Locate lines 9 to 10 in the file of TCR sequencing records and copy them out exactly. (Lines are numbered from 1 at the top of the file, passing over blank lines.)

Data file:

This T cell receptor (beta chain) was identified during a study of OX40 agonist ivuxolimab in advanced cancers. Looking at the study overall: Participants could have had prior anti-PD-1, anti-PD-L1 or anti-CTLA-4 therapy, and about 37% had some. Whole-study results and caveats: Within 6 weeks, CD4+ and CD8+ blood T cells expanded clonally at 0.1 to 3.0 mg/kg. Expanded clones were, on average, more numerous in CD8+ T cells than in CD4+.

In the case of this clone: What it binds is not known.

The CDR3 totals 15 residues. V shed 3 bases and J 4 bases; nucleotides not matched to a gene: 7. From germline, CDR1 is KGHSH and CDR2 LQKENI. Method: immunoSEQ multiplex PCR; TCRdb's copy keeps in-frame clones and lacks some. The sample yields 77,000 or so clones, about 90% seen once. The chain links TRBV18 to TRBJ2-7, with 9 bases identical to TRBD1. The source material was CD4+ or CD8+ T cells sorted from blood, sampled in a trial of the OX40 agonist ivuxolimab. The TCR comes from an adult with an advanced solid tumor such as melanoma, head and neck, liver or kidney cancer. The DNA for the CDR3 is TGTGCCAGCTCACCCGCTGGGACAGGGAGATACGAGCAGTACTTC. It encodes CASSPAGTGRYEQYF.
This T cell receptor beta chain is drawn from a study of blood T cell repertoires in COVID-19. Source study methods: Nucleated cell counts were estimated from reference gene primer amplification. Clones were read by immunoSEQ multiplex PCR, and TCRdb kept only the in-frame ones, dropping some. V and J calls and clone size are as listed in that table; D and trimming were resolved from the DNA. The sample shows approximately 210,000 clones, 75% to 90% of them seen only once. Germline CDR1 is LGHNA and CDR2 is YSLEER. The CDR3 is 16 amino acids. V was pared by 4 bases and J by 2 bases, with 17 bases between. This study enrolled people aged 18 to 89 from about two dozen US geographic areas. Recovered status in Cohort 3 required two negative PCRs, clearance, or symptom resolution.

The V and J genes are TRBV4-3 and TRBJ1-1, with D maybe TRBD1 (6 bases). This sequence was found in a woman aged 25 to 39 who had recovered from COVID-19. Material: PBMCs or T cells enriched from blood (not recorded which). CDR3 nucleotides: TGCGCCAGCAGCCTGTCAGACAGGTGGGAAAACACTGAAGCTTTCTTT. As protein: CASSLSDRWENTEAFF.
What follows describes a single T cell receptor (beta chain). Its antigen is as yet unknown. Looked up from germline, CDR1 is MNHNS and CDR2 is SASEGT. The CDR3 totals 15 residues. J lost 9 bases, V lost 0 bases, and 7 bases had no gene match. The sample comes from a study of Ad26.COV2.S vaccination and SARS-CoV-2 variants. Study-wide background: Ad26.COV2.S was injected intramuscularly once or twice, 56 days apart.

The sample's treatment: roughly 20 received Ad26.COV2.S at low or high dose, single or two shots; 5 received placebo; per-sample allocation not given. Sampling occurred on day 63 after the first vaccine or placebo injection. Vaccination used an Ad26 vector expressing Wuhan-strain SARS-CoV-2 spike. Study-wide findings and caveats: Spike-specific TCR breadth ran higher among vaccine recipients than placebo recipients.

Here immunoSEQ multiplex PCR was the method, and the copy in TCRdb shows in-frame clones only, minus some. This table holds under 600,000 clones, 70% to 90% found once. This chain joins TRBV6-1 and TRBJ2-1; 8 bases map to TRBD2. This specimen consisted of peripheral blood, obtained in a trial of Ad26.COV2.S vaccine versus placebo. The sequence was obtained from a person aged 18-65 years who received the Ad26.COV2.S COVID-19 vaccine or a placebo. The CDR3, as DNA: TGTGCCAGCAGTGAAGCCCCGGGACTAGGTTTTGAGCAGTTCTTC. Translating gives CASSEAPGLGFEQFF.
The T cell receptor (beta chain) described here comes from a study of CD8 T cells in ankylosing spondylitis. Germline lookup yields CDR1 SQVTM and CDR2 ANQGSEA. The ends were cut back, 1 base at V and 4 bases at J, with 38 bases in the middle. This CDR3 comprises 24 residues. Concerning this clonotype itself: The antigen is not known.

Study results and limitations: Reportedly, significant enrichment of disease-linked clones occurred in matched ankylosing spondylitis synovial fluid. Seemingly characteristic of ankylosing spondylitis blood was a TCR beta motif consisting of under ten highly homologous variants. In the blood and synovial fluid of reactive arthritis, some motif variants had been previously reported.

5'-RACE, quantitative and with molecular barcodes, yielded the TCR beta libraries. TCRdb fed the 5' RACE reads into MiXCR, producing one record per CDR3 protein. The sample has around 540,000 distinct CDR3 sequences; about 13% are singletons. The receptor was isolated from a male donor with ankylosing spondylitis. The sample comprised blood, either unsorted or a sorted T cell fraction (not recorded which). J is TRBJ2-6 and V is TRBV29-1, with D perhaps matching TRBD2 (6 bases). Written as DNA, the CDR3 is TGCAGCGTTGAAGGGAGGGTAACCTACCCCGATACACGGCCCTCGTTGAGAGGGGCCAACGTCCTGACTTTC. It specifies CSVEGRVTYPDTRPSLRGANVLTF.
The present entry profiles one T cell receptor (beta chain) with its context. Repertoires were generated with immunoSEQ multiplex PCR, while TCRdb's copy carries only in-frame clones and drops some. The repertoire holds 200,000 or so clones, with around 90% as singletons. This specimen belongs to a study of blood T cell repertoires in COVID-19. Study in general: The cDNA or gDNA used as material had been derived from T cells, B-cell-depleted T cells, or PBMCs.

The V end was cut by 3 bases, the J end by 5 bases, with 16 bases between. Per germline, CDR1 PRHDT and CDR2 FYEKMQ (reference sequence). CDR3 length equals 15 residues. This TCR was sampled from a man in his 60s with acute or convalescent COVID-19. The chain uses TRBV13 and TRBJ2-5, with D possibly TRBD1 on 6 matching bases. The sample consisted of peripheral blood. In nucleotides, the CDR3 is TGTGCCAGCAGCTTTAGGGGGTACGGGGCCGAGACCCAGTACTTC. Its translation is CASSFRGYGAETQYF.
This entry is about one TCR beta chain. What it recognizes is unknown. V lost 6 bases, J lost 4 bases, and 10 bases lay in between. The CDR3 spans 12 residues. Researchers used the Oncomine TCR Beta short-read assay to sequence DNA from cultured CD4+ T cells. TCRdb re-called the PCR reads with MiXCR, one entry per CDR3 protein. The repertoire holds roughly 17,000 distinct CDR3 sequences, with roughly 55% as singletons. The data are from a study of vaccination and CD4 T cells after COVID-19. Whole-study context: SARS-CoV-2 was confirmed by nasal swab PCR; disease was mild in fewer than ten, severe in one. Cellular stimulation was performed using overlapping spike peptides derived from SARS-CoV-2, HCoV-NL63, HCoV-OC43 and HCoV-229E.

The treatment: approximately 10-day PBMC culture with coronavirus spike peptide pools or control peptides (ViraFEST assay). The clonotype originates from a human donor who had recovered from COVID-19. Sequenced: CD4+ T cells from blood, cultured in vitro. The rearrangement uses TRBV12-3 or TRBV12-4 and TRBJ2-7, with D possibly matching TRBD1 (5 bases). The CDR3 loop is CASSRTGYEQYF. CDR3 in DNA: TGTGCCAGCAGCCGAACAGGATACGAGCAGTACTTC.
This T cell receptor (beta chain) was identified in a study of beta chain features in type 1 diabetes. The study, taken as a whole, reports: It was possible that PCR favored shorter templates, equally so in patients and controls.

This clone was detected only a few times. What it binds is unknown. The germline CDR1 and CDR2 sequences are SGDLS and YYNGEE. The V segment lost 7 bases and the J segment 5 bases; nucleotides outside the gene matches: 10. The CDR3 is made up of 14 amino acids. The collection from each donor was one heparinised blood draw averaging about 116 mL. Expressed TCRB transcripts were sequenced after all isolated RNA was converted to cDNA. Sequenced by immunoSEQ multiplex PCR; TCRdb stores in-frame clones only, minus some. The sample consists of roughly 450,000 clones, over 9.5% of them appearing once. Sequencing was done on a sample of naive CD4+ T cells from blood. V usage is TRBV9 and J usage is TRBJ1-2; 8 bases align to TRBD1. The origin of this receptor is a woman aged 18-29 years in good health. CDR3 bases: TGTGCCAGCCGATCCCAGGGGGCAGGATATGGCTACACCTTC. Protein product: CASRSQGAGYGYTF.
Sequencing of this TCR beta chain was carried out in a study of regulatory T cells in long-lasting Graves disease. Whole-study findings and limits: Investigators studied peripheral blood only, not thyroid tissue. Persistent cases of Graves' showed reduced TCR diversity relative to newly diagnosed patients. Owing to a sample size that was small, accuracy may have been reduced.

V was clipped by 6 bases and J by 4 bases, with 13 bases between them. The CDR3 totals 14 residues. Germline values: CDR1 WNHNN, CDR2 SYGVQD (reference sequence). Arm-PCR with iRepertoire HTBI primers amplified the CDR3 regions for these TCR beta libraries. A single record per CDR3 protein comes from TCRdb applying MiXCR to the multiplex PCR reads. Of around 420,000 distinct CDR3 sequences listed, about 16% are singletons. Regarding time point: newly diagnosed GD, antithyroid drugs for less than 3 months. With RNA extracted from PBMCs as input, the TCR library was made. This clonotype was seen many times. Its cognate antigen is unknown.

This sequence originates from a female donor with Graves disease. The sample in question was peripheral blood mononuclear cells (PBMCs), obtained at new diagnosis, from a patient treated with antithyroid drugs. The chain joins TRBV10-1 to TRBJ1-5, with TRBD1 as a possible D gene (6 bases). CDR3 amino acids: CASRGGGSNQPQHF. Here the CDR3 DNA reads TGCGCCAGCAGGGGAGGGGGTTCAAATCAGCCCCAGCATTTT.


The T cell receptor (beta chain) described here comes from a study of CD8 T cells in ankylosing spondylitis. Germline lookup yields CDR1 SQVTM and CDR2 ANQGSEA. The ends were cut back, 1 base at V and 4 bases at J, with 38 bases in the middle. This CDR3 comprises 24 residues. Concerning this clonotype itself: The antigen is not known.

Study results and limitations: Reportedly, significant enrichment of disease-linked clones occurred in matched ankylosing spondylitis synovial fluid. Seemingly characteristic of ankylosing spondylitis blood was a TCR beta motif consisting of under ten highly homologous variants. In the blood and synovial fluid of reactive arthritis, some motif variants had been previously reported.